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Ad Aired in Error, Police Union Says


The Los Angeles Police Protective League on Monday distanced itself from one of its own anti-secession television commercials, saying that the spot was mistakenly aired after union officials had rejected it.

The ad portrays a police SWAT unit disappearing from a photograph of the bloody 1997 North Hollywood bank robbery shootout, and warns that the San Fernando Valley could lose "the protection of specially trained LAPD officers" if secession wins. The spot aired Thursday on KCBS-TV Channel 2 and KCAL-TV Channel 9.

Police Protective League President Mitzi Grasso said the union decided not to air the ad "because it just didn't sound the way we wanted it to sound." She would not elaborate.

Secessionists have accused the union of fear-mongering in its campaign against a municipal breakup.

"I wouldn't be in the least surprised if they're withdrawing it," Sharon Jiminez, spokeswoman for the Hollywood secession campaign, said of the ad. "Because it's bad.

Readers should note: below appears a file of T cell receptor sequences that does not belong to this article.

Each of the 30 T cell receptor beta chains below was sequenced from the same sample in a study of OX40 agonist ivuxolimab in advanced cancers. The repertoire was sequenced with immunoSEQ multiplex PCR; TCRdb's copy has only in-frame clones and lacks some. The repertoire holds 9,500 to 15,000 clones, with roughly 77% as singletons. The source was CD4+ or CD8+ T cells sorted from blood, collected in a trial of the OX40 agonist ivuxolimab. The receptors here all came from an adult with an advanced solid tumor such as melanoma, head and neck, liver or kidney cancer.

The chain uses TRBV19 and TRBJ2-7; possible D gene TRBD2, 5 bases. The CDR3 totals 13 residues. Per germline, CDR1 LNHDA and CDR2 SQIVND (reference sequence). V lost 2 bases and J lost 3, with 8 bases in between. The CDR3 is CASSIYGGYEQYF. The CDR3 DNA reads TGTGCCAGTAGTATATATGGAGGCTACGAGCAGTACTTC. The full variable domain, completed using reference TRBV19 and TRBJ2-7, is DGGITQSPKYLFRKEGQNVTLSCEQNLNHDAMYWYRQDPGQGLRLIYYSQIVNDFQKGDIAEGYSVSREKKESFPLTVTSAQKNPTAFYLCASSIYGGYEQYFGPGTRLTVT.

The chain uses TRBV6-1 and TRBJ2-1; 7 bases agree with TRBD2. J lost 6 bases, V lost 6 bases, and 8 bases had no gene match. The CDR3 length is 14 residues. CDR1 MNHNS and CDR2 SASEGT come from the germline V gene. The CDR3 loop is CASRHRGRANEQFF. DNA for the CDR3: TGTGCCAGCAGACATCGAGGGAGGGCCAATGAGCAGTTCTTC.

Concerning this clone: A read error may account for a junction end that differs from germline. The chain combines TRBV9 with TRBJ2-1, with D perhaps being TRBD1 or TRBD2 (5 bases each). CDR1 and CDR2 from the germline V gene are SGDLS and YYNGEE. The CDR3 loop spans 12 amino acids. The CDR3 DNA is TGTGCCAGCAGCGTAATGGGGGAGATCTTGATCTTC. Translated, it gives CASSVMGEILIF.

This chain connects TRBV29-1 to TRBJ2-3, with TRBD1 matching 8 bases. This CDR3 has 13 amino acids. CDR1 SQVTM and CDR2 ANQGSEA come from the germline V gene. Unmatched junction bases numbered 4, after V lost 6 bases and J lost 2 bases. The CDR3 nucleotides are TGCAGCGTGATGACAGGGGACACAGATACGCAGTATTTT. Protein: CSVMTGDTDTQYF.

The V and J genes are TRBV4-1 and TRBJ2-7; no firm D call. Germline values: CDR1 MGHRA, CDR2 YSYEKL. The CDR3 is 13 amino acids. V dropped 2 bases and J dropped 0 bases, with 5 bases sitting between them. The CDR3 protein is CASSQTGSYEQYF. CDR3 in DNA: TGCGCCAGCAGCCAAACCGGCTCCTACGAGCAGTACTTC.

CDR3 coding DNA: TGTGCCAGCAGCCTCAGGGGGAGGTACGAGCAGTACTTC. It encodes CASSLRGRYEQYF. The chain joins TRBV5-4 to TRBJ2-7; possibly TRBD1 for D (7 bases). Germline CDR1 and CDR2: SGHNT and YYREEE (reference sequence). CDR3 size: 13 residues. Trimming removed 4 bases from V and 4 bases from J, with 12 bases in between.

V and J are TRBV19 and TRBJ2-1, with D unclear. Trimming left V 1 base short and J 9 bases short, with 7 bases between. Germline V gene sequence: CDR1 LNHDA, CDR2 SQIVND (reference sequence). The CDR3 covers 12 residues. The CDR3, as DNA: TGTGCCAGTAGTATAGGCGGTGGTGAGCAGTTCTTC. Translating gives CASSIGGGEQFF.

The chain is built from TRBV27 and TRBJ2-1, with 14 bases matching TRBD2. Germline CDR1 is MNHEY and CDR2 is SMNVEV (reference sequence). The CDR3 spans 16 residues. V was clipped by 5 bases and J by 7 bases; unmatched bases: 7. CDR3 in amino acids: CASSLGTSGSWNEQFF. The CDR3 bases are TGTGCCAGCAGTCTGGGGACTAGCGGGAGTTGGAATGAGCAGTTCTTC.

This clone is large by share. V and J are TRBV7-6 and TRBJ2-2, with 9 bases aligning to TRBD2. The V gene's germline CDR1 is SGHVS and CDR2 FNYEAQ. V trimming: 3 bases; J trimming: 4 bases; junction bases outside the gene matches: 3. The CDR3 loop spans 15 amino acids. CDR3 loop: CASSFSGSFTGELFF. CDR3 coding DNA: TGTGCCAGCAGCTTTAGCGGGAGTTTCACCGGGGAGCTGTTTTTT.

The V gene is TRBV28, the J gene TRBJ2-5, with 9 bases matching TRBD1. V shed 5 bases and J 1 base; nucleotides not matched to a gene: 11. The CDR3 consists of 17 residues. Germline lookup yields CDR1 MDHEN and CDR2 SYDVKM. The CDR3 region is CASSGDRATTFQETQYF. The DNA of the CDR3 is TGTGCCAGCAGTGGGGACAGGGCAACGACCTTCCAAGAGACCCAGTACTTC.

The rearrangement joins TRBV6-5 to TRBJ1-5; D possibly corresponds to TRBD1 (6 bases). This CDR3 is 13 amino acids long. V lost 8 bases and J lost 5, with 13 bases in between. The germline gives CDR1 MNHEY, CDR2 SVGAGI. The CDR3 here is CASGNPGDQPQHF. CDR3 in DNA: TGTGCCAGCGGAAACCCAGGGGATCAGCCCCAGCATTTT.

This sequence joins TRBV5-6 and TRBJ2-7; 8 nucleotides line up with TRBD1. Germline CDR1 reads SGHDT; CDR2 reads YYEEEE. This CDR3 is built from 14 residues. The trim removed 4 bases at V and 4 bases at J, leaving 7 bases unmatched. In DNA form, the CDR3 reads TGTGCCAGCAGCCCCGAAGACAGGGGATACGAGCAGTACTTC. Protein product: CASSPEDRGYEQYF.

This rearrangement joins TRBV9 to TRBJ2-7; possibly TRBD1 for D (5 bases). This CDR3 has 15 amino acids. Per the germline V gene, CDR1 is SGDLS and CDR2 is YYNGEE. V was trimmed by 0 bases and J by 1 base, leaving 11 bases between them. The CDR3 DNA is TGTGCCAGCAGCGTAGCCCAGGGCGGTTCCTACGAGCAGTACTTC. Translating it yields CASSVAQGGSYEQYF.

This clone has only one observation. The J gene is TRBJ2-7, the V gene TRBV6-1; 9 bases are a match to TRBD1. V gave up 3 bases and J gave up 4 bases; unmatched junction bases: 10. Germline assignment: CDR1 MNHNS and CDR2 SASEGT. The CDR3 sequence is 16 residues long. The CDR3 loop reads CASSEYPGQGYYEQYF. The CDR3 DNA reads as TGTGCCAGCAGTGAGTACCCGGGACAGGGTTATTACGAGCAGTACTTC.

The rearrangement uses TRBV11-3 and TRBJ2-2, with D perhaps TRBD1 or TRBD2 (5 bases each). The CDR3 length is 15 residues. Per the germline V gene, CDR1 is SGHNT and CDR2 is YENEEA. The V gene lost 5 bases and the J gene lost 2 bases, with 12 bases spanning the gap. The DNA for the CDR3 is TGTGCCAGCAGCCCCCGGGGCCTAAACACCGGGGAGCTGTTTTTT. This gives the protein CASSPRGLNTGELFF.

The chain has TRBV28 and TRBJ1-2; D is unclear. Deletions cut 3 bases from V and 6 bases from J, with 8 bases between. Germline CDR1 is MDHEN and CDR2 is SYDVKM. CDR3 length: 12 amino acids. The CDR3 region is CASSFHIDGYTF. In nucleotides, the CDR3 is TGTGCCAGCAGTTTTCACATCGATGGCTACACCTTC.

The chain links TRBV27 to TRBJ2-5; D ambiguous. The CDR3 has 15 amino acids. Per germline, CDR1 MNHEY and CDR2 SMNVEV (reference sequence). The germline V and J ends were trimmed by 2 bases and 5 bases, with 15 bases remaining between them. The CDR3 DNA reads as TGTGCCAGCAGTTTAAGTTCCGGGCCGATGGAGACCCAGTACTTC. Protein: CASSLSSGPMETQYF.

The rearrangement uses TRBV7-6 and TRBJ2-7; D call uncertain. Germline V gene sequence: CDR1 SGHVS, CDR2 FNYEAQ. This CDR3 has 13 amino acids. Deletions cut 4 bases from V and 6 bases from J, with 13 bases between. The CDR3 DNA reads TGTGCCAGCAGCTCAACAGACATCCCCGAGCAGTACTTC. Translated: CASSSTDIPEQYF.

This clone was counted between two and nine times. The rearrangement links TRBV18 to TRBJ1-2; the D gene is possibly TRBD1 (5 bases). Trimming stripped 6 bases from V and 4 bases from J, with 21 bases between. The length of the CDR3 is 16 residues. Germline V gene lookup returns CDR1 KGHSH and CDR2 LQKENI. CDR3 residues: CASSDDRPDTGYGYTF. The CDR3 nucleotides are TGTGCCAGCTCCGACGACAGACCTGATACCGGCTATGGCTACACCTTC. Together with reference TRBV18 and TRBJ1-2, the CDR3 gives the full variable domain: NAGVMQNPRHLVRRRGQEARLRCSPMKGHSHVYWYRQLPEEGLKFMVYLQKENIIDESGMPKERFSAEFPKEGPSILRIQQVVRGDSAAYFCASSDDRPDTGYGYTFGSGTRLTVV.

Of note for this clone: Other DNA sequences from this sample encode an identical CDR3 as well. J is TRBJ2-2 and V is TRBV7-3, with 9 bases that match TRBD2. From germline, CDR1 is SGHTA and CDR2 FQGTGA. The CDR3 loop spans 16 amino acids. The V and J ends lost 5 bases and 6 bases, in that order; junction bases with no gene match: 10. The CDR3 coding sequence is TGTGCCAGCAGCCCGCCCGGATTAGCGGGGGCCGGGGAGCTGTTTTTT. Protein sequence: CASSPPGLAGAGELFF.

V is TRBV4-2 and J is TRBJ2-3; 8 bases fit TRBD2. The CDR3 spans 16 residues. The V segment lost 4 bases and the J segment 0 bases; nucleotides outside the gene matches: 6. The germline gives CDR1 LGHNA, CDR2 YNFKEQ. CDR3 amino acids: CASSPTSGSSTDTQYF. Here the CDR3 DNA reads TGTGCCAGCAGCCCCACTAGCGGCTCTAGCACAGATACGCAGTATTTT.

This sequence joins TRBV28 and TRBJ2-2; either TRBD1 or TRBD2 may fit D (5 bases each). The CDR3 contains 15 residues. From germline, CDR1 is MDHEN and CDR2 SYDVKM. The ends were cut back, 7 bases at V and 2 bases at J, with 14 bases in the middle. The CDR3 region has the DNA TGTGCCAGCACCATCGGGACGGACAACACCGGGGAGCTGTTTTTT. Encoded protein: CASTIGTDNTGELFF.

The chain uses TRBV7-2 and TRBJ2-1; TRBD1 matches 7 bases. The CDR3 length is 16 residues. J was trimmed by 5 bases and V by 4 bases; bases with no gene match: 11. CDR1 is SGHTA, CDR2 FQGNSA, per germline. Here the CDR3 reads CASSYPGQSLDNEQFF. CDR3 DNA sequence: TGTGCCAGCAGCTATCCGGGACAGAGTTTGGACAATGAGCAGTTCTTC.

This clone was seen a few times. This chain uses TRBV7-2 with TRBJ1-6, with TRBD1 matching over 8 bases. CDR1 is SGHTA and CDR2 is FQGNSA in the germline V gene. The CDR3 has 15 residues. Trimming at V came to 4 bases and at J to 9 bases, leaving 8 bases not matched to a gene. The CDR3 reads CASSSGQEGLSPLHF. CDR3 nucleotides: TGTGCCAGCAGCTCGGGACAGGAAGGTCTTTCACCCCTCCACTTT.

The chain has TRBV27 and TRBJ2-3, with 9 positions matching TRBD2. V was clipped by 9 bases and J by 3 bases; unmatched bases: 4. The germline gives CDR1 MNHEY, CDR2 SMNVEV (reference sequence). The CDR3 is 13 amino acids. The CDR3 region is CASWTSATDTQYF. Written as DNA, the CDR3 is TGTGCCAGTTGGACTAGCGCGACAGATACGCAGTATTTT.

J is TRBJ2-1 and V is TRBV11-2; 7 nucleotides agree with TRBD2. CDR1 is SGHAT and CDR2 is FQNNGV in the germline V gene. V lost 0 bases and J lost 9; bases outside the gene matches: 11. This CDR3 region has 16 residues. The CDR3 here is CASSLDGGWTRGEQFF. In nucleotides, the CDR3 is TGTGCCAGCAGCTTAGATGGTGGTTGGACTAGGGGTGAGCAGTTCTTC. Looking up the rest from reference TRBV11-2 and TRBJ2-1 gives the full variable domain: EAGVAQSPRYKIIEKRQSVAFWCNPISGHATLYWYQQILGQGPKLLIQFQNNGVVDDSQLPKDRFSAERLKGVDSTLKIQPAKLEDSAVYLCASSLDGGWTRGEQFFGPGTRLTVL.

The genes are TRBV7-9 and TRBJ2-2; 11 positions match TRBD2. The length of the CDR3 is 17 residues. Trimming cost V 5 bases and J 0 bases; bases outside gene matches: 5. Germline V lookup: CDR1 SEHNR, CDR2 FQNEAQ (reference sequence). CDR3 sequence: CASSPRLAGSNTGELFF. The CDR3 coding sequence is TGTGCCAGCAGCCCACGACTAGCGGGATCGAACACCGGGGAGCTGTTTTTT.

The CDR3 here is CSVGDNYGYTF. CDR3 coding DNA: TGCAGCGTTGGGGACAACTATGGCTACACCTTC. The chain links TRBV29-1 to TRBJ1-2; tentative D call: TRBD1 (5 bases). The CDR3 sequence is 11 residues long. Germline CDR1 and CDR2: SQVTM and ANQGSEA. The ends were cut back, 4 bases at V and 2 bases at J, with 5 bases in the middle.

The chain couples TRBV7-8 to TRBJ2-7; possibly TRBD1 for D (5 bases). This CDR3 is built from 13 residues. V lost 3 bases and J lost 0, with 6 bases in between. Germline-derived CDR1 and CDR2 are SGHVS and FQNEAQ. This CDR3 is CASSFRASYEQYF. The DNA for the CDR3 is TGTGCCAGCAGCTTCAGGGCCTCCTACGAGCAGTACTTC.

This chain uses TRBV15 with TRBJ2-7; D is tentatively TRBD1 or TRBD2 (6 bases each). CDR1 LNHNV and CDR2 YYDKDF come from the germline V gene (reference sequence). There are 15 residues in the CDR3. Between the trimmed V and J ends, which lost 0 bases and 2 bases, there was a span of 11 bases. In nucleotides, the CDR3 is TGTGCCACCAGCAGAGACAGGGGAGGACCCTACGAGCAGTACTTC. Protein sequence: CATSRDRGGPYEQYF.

" ... First of all, the SWAT team officers are smiling as they make an arrest, which is highly inappropriate," Jiminez said.

The ad opens with the sounds of police sirens over a still image of the bank robbery. "Today, Valley residents receive the protection of specially trained LAPD officers," a narrator intones darkly.

"And tomorrow?" the narration continues, as the SWAT unit disappears. "In times like these, secession may not be worth the risk."

The police union has vowed to spend $400,000 on radio and TV ads to fight secession by the Valley and Hollywood. The breakup measures are on the Nov. 5 ballot.

Grasso said union officials rejected the ad when it was presented to them last Wednesday by their media consultant. She did not know it had aired the next day until a reporter informed her, she said.

"As far as I know, it was not supposed to be released--that's the one we rejected," Grasso said. "I'm trying to figure out why it got put on the air."

But Mike Nelson, spokesman for KCBS, said that the union paid for the ad and that it was placed into the rotation for the two stations, which are both owned by Viacom.

"We accepted it, and we ran it," Nelson said. The spot has since been pulled, he said.

Grasso said that as of late Monday, the union was still working on language for a revised ad.

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